Shaimerden in Kazakhstan has one of the world's largest deposits of zinc oxide. The mine, on a remote Kazakh steppe, is planned to reach down to a depth of 200m below ground level, through extensive sandy and clayey drift deposits, into underlying limestone.
Fine grained soils above the solid limestone create stability problems. The British arm of Canadian engineers Golder Associates was appointed by the mine owner to review the stability of the slopes at the mine, and provide advice on the security of access ramps.
Over the site's lifetime, the pit slopes cutting through fine alluvial sands overlying stiff Cretaceous multi-coloured clays above strong limestone have become significantly unstable.
This instability is due to twin complications of groundwater and ground conditions. Golder provided advice on: safe slope angles through the overburden; the extent to which the slope might regress should no action be taken; and the optimum location for access ramps to ensure continued production.
Golder's technical development director, geotechnical services, Richard Elmer, conducted site visits in March and June.
"An analysis of the current stability of the pit slopes adjacent to the south access ramp was undertaken, together with an estimation of the potential area that could be affected by regression of the pit crest," he says.
Elmer developed a 3D digital terrain model of the mine, so that sections could be analysed using limit equilibrium slope stability methods.
These could be drawn anywhere around the pit.
The main access ramp is on the south side of the pit and has been undergoing repair. The pit slope walls had failed to the east and west of the ramp. But the area around the ramp was considered safe, as the 25m wide ramp itself acts as a stabilising influence as it is made from good quality material.
A second access ramp entered the mine from the east.
Elmer decided that if there was a risk of failure it was above the access ramp where the slope is at its highest.
"This can be mitigated by reduction of the slope height in this area by cutting the slope back.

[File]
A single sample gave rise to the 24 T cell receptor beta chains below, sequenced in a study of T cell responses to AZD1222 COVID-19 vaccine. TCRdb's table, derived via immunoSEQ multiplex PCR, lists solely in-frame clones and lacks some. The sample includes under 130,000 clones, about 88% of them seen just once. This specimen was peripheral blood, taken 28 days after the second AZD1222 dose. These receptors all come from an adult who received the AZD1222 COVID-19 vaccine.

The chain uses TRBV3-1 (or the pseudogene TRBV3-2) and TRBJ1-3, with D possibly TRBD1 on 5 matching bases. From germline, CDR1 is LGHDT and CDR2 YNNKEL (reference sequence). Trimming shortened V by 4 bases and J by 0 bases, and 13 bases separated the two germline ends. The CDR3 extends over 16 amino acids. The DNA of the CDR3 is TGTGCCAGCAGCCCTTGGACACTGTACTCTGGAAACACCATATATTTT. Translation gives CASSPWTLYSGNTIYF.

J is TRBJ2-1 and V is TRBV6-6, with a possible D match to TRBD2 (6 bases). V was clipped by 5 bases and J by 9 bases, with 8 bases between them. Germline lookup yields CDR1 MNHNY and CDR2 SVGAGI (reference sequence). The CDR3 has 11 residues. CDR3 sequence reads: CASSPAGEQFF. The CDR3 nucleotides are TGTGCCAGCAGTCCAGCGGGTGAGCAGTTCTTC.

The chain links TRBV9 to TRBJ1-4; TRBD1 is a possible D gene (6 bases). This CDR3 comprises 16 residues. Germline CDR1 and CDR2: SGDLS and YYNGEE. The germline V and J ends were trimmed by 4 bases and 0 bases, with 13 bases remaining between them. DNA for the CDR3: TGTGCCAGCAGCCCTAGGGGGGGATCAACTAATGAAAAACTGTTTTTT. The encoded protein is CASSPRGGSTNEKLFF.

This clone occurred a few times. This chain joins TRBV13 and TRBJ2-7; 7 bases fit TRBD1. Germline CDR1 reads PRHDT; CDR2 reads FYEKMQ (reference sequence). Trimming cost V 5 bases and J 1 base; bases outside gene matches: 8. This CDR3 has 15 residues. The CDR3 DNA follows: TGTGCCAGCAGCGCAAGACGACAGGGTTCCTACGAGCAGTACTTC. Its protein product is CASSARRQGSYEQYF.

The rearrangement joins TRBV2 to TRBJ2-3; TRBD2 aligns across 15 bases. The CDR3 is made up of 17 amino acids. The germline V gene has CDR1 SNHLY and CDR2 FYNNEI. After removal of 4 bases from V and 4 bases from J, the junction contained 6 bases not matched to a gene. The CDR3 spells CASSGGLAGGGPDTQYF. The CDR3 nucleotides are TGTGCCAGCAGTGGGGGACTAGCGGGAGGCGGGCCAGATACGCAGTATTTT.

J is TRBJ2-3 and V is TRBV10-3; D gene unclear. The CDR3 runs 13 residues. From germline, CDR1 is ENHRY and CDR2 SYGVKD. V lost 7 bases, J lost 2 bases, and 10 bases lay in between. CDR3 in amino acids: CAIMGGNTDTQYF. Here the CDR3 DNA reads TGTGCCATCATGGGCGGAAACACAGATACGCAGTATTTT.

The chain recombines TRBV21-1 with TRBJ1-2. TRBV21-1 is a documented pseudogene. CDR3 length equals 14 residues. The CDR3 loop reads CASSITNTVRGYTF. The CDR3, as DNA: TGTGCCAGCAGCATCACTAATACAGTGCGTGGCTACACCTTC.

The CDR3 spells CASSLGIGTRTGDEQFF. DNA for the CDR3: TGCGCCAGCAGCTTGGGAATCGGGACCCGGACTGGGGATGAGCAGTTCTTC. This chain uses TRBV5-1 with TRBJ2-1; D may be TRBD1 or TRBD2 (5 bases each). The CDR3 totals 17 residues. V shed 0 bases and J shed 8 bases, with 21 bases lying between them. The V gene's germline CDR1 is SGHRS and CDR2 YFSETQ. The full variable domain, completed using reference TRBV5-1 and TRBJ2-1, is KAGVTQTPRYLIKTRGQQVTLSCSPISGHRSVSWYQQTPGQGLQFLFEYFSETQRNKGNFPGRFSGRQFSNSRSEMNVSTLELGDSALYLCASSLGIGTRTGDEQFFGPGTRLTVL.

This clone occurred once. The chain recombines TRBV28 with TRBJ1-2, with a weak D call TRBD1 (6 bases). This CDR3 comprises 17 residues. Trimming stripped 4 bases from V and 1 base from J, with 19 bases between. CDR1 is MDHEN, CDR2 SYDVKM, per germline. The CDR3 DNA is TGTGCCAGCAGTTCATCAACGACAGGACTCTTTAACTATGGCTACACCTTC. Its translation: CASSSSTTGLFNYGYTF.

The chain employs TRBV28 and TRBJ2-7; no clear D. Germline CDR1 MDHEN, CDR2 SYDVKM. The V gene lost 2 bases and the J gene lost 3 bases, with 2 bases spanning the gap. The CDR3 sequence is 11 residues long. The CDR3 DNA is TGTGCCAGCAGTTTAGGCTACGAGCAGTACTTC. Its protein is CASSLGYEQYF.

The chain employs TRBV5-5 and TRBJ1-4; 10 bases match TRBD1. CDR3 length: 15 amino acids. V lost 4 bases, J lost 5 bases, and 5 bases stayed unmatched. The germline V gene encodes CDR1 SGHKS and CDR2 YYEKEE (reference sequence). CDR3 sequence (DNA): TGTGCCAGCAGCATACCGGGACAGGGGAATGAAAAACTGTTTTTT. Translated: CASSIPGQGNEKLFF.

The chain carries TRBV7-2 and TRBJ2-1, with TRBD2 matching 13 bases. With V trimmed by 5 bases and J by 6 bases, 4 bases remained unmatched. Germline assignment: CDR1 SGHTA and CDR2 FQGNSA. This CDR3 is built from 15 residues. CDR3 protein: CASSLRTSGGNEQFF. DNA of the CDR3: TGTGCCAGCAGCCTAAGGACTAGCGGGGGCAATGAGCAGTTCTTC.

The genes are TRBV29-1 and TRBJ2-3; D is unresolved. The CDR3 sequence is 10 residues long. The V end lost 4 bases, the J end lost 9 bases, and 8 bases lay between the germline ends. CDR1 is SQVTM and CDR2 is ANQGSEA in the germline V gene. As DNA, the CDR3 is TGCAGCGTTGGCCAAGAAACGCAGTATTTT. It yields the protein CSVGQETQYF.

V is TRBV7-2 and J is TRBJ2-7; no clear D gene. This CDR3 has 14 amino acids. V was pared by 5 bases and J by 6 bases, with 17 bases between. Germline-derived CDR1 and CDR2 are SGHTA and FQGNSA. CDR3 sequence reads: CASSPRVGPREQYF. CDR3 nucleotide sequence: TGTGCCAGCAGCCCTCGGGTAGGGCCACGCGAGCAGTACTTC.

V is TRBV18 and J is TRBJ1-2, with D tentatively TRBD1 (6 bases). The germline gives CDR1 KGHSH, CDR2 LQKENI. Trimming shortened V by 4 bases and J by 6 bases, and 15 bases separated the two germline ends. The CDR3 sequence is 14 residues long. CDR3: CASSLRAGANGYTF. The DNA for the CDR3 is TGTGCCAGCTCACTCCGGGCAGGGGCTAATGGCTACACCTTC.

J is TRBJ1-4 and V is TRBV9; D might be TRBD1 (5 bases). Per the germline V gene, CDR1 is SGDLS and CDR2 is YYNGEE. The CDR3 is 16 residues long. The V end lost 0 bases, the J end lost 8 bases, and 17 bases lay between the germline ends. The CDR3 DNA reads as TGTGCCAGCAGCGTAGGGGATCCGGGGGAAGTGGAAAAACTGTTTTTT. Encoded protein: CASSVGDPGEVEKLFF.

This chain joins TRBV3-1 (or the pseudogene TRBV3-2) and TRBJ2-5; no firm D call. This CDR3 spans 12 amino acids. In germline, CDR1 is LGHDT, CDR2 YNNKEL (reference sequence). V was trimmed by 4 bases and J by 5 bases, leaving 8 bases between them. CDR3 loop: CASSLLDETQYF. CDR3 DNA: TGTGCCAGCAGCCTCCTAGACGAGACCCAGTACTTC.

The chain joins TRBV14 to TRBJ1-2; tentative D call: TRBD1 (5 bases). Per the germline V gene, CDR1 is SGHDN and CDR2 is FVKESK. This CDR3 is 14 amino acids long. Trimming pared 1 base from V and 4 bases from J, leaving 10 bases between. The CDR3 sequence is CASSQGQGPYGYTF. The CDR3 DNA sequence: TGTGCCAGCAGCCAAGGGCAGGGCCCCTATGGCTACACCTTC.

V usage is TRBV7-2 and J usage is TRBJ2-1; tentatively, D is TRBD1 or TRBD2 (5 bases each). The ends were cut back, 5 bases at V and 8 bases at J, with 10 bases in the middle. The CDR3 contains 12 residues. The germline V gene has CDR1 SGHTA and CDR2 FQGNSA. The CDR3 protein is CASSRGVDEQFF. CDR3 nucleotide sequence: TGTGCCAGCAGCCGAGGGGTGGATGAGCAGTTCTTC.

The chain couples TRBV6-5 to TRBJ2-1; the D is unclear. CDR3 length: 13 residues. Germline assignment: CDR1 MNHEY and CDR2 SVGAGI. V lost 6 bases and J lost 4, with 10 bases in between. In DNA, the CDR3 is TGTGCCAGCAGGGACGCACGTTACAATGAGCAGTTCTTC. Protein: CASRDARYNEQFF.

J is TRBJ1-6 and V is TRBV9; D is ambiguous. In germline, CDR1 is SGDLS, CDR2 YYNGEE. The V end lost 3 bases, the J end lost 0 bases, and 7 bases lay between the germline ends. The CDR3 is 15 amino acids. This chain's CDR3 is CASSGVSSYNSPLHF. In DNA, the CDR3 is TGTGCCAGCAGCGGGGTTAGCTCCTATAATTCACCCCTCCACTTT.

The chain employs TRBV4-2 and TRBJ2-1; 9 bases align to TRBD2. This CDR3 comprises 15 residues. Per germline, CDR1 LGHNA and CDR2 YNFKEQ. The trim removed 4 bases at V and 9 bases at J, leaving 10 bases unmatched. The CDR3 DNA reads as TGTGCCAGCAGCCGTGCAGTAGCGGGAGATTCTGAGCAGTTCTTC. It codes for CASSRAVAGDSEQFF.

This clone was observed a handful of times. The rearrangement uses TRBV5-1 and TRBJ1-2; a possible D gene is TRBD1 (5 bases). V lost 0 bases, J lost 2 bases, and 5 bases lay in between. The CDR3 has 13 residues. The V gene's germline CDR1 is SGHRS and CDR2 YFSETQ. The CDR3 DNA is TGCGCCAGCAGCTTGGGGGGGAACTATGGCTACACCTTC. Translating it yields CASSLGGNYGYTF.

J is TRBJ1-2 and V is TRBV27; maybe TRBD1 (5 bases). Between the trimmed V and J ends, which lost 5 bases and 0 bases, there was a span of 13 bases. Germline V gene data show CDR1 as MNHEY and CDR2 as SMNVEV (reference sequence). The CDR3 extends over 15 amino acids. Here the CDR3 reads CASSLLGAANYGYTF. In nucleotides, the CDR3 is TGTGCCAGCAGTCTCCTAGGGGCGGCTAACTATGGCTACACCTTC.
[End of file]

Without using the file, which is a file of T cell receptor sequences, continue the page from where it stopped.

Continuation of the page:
"Continued removal of material from the toe of the failed slopes has been encouraging the failed material to move down the slope.
" This has recently been seen with the continued excavation of the toe of the failed material below the upper part of the access ramp and consequential regression of the pit line, which now threatens the ramp."
Elmer made a series of recommendations – the first was to cease excavation at the toe of the failed slopes, until the consequential retreat of the pit perimeter is understood and is acceptable.
He also suggested realigning the southern access ramp, to curve away from the pit edge to pass through the perimeter embankment. This involved designing cutting slopes and drainage measures for the new access ramp.
The upper slope needed re-grading above the eastern access ramp; while the slope below needed to be assessed to determine an appropriate set back and slope angle.
Elmer also proposed cutting back the crest of the slopes to 15° elsewhere around the pit perimeter. The slopes within the Cretaceous clays were also a little too steep so gradients needed to be made shallower.
One of the principal drivers of the ground instability is the high water table. Additional piezometers were recommended to be installed around the pit to measure the groundwater level.
An existing programme of sand drain installation, designed by Golder to reduce pore water pressures in the overburden, is to be continued and extended.